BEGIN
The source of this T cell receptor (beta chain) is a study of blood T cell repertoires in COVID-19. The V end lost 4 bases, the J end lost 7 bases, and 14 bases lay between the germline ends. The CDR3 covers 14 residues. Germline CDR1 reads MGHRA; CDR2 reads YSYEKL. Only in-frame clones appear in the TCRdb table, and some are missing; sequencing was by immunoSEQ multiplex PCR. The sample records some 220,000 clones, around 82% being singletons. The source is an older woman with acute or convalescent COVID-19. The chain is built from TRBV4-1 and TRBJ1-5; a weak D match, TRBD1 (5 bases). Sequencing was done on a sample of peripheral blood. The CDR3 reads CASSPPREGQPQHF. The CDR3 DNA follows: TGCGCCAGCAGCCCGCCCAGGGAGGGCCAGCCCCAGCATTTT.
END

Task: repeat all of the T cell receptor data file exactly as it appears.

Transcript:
The source of this T cell receptor (beta chain) is a study of blood T cell repertoires in COVID-19. The V end lost 4 bases, the J end lost 7 bases, and 14 bases lay between the germline ends. The CDR3 covers 14 residues. Germline CDR1 reads MGHRA; CDR2 reads YSYEKL. Only in-frame clones appear in the TCRdb table, and some are missing; sequencing was by immunoSEQ multiplex PCR. The sample records some 220,000 clones, around 82% being singletons. The source is an older woman with acute or convalescent COVID-19. The chain is built from TRBV4-1 and TRBJ1-5; a weak D match, TRBD1 (5 bases). Sequencing was done on a sample of peripheral blood. The CDR3 reads CASSPPREGQPQHF. The CDR3 DNA follows: TGCGCCAGCAGCCCGCCCAGGGAGGGCCAGCCCCAGCATTTT.